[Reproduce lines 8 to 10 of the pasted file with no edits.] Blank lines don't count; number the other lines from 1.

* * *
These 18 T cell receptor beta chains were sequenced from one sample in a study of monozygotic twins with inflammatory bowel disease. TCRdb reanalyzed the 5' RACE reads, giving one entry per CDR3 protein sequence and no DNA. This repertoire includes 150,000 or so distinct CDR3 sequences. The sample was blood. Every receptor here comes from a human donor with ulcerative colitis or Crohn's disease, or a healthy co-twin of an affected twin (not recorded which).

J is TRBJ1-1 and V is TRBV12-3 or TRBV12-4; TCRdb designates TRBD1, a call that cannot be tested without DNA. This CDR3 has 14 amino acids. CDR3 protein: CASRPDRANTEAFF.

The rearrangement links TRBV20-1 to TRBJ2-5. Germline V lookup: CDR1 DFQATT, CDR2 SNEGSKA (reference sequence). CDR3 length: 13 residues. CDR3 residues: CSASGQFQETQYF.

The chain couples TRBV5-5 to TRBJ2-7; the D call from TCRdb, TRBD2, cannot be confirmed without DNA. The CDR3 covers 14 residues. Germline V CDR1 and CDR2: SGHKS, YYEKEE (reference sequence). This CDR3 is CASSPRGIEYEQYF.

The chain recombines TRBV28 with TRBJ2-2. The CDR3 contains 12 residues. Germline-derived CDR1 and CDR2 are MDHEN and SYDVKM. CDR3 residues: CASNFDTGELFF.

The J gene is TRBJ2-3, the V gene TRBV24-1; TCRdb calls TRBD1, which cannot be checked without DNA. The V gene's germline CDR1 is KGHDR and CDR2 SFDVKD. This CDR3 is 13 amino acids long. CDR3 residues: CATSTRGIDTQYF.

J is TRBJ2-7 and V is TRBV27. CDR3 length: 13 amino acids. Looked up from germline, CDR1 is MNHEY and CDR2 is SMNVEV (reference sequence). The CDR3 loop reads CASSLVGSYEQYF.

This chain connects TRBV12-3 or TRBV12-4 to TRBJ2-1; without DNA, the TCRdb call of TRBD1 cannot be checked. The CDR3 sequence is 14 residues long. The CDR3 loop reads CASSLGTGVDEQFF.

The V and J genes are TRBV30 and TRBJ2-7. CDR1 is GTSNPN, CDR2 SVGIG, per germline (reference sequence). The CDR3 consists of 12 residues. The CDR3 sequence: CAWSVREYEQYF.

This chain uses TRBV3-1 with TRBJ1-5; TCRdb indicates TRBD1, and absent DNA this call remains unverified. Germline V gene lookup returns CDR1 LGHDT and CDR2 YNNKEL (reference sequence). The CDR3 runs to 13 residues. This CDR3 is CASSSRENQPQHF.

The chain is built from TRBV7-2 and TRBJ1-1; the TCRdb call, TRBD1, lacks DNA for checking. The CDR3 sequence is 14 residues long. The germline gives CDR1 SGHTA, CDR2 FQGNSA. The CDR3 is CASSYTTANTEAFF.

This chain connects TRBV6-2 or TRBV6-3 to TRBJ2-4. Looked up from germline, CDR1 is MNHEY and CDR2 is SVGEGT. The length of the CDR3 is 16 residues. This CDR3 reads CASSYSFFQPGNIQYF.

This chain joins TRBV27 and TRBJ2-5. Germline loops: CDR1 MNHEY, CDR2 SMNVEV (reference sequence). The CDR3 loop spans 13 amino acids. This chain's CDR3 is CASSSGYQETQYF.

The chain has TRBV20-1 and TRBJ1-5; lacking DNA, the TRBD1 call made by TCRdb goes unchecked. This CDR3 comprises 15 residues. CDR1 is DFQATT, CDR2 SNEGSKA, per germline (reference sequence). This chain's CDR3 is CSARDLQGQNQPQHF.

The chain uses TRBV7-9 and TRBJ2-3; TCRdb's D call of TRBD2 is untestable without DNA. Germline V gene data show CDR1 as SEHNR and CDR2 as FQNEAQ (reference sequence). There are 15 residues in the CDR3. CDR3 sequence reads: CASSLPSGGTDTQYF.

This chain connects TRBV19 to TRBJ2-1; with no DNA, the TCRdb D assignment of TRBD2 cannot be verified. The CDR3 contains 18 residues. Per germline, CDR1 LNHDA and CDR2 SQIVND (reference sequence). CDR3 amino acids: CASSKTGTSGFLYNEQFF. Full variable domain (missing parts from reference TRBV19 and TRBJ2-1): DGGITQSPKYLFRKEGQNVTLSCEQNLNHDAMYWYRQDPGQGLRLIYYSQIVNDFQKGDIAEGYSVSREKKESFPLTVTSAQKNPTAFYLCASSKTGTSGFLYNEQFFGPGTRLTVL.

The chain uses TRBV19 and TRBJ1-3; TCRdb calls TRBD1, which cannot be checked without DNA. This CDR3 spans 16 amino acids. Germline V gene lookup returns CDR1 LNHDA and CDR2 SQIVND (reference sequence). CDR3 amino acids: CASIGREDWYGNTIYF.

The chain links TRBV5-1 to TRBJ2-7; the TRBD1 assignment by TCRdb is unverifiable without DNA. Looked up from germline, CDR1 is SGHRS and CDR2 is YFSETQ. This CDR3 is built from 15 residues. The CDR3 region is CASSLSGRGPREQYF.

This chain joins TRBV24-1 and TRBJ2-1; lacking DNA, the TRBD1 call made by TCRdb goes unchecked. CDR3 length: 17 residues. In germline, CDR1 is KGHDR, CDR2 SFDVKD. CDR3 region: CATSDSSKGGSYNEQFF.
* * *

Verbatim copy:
This chain connects TRBV12-3 or TRBV12-4 to TRBJ2-1; without DNA, the TCRdb call of TRBD1 cannot be checked. The CDR3 sequence is 14 residues long. The CDR3 loop reads CASSLGTGVDEQFF.

The V and J genes are TRBV30 and TRBJ2-7. CDR1 is GTSNPN, CDR2 SVGIG, per germline (reference sequence). The CDR3 consists of 12 residues. The CDR3 sequence: CAWSVREYEQYF.

This chain uses TRBV3-1 with TRBJ1-5; TCRdb indicates TRBD1, and absent DNA this call remains unverified. Germline V gene lookup returns CDR1 LGHDT and CDR2 YNNKEL (reference sequence). The CDR3 runs to 13 residues. This CDR3 is CASSSRENQPQHF.